September 18, 1879 — Blackpool’s celebrated illuminations were switched on for the first time on this day, making the seaside resort in Northern England the first in the world to have electric street lighting. It happened a month before electricity was generally available in London.
Holidaymakers were agape when a total of eight arc lamps, described as “artificial sunshine”, were installed on the promenade.
But the illuminations have grown bigger, better and more spectacular every year since, and now, incorporating new technology, they are described as “the biggest free light show on earth,” stretching for six miles along the town’s seafront.
Blackpool reached its heyday as a holiday resort in the mid-19th century when thousands of visitors would pour in from the cotton towns of Northern England for their annual Wakes Week.
Originally a religious festival, this was the time when employees would escape the appalling working conditions of the mills for a hard-earned – albeit unpaid – break. And they could consider themselves fortunate: back in early Victorian times, mill workers, who included children as young as seven, were lucky to have Sunday off – to attend church – and holidays were unheard of.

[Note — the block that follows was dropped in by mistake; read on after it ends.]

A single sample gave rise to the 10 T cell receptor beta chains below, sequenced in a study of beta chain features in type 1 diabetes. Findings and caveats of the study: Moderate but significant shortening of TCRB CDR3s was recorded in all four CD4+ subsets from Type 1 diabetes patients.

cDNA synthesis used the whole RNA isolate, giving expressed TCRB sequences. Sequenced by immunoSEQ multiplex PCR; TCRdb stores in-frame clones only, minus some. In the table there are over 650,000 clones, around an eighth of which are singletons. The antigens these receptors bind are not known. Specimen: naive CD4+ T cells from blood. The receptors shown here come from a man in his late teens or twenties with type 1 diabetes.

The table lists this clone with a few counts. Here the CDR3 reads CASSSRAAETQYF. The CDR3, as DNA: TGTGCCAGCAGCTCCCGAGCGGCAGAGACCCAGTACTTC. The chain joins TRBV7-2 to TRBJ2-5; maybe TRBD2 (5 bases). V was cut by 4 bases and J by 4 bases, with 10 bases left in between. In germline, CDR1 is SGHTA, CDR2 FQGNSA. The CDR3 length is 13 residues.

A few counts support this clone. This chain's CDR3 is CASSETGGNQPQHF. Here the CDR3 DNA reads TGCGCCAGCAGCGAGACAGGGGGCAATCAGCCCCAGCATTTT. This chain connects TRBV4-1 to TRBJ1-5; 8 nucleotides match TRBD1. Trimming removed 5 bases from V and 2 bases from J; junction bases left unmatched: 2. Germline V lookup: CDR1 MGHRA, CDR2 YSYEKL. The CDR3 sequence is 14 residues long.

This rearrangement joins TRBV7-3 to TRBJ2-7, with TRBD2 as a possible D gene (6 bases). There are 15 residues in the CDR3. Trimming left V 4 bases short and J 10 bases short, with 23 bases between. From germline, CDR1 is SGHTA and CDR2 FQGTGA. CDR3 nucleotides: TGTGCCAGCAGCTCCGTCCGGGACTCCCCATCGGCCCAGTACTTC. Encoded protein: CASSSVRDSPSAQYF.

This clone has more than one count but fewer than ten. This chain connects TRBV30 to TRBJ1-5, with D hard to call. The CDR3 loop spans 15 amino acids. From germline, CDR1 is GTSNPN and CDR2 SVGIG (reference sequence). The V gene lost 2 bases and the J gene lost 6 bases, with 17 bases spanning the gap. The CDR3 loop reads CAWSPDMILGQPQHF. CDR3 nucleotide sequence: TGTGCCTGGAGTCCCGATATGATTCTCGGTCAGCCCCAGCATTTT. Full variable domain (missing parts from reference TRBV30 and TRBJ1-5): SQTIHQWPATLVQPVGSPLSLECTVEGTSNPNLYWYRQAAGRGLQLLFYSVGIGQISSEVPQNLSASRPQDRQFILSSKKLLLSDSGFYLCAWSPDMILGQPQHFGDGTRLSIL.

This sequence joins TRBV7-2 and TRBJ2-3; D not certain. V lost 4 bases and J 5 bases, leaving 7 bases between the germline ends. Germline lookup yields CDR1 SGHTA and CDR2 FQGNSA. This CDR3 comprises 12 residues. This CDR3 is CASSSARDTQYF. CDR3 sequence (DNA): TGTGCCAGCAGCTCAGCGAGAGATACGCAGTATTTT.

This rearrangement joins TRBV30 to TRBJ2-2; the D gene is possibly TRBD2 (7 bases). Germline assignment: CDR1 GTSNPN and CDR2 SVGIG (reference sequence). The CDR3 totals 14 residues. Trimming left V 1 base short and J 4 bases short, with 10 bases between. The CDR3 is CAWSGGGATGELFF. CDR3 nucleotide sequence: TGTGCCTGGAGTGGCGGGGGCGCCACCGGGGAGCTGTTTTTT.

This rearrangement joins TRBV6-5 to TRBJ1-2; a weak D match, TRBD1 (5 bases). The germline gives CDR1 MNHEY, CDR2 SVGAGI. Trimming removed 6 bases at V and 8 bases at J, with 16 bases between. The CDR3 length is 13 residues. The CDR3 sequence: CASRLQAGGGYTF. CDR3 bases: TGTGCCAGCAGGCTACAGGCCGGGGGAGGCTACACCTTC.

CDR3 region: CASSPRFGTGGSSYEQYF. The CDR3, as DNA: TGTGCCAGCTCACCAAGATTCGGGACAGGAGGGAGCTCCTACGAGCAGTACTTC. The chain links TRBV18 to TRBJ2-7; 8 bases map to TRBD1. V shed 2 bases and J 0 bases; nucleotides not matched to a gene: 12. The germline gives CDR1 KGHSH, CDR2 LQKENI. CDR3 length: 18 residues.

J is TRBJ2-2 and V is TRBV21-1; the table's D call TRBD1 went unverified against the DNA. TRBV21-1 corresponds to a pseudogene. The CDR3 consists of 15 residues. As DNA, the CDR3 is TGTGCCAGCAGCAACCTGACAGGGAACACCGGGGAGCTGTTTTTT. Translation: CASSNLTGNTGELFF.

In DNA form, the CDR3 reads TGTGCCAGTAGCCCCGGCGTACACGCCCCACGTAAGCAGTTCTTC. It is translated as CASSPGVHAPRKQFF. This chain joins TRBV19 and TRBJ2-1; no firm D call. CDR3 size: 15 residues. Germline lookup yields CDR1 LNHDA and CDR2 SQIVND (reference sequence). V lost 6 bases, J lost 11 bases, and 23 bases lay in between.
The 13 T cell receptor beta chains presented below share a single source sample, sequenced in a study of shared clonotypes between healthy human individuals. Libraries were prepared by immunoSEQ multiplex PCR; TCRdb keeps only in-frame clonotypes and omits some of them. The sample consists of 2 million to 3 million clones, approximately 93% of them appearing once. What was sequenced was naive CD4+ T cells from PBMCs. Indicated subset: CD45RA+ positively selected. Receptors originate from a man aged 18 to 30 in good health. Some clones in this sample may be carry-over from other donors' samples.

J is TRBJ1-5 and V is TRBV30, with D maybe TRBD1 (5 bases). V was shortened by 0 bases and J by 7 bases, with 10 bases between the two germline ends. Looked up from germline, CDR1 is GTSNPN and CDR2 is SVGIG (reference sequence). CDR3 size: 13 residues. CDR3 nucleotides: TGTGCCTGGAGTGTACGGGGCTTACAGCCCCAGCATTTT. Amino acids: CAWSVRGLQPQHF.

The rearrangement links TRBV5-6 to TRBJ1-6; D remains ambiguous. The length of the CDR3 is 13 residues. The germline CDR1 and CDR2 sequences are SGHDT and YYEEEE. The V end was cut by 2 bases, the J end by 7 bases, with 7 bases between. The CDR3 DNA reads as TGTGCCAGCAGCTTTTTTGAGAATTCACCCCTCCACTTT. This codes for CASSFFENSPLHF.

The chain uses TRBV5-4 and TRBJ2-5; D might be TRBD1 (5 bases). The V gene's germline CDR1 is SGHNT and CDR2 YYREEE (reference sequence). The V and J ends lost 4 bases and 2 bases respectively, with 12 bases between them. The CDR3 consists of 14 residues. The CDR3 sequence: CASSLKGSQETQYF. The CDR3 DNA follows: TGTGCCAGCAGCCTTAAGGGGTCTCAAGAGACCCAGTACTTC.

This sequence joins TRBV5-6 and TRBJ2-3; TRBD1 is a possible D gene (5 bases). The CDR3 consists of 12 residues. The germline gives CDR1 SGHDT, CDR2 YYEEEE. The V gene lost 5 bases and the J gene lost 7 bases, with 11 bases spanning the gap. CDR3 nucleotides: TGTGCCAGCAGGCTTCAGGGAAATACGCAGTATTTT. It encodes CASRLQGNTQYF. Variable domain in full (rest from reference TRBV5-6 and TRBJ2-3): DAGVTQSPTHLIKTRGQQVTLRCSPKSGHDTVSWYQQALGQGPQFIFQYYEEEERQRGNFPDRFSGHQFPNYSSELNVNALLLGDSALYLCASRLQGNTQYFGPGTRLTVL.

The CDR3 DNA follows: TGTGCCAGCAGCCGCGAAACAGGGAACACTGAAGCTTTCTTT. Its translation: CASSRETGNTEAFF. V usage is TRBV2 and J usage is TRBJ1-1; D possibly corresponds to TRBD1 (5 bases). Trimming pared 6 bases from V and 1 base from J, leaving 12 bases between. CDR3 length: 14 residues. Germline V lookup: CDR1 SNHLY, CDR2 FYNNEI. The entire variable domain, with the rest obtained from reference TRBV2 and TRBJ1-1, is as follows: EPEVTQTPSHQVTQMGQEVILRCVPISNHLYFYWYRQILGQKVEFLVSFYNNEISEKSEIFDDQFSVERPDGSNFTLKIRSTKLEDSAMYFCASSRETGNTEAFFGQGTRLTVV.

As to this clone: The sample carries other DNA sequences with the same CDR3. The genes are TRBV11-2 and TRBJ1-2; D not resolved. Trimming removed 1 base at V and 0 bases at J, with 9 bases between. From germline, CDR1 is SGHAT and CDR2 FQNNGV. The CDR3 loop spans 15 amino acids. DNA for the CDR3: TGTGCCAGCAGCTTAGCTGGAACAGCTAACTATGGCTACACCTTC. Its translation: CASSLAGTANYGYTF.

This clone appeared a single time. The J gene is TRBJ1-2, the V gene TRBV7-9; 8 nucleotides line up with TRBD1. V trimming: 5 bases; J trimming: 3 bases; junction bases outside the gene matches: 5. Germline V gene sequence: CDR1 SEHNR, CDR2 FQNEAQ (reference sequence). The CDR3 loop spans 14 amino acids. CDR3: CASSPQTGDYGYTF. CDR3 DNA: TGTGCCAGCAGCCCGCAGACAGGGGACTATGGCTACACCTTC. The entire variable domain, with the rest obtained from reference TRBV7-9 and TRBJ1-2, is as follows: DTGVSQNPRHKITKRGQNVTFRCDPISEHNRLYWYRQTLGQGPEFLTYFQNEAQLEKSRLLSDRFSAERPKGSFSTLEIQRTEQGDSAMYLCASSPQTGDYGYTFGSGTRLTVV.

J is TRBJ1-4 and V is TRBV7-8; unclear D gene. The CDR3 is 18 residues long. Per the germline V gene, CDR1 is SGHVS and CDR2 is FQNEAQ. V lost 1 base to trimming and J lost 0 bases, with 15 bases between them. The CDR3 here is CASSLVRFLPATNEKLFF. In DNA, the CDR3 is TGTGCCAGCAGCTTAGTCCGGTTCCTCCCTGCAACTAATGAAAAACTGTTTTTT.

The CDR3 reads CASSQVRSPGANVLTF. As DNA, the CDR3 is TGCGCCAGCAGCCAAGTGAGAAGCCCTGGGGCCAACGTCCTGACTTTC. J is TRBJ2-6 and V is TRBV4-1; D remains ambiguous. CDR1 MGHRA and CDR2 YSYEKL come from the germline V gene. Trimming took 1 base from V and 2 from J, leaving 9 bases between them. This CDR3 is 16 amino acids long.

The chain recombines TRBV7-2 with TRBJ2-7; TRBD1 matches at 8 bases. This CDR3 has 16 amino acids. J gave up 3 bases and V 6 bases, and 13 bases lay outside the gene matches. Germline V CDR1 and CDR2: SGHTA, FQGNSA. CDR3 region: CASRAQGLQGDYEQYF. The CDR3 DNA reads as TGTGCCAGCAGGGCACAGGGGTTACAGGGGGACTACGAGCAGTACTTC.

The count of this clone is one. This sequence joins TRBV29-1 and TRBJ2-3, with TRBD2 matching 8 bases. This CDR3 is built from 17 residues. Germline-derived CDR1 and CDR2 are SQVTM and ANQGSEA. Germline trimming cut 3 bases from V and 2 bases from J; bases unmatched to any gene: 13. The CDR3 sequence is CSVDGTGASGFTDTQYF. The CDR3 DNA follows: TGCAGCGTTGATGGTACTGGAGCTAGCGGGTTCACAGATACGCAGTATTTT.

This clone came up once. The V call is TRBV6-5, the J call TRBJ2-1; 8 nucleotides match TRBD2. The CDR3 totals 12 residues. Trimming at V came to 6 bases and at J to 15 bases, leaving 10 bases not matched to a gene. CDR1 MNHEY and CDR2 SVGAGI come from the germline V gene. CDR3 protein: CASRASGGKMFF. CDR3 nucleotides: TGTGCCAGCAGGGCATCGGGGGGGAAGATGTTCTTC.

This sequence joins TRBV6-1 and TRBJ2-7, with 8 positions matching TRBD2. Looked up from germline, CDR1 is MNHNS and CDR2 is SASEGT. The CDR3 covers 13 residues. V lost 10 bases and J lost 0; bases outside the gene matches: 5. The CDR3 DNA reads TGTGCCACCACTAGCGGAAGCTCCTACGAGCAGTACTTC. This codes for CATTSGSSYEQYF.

By the 1830s, around 85 per cent of all cotton manufactured worldwide was processed in the county of Lancashire, where Blackpool sits on its coast. And that meant a lot of workers – far more than the holiday resort could cope with in one week.
Fortunately, Wakes Week was celebrated at different times in the various mill towns such as Burnley, Oldham, Blackburn and Bolton, allowing an evenly distributed flow of visitors to the coast.
Blackpool, with its iconic Tower opened in 1894 – inspired by the Eiffel Tower in Paris – along with its huge Pleasure Beach, Big Wheel, and, of course, the Illuminations, continued to be popular right up to the late 1960s.
It was then that cheap holiday packages to Europe, especially sun-kissed Spain, proved to be much more alluring than the chilly beaches of Northern England and visitor numbers to Blackpool went into decline.
But the resilient resort hopes that its light show, developed from those 1879 arc lamps, may help it to maintain a bright future.
Published: August 3, 2016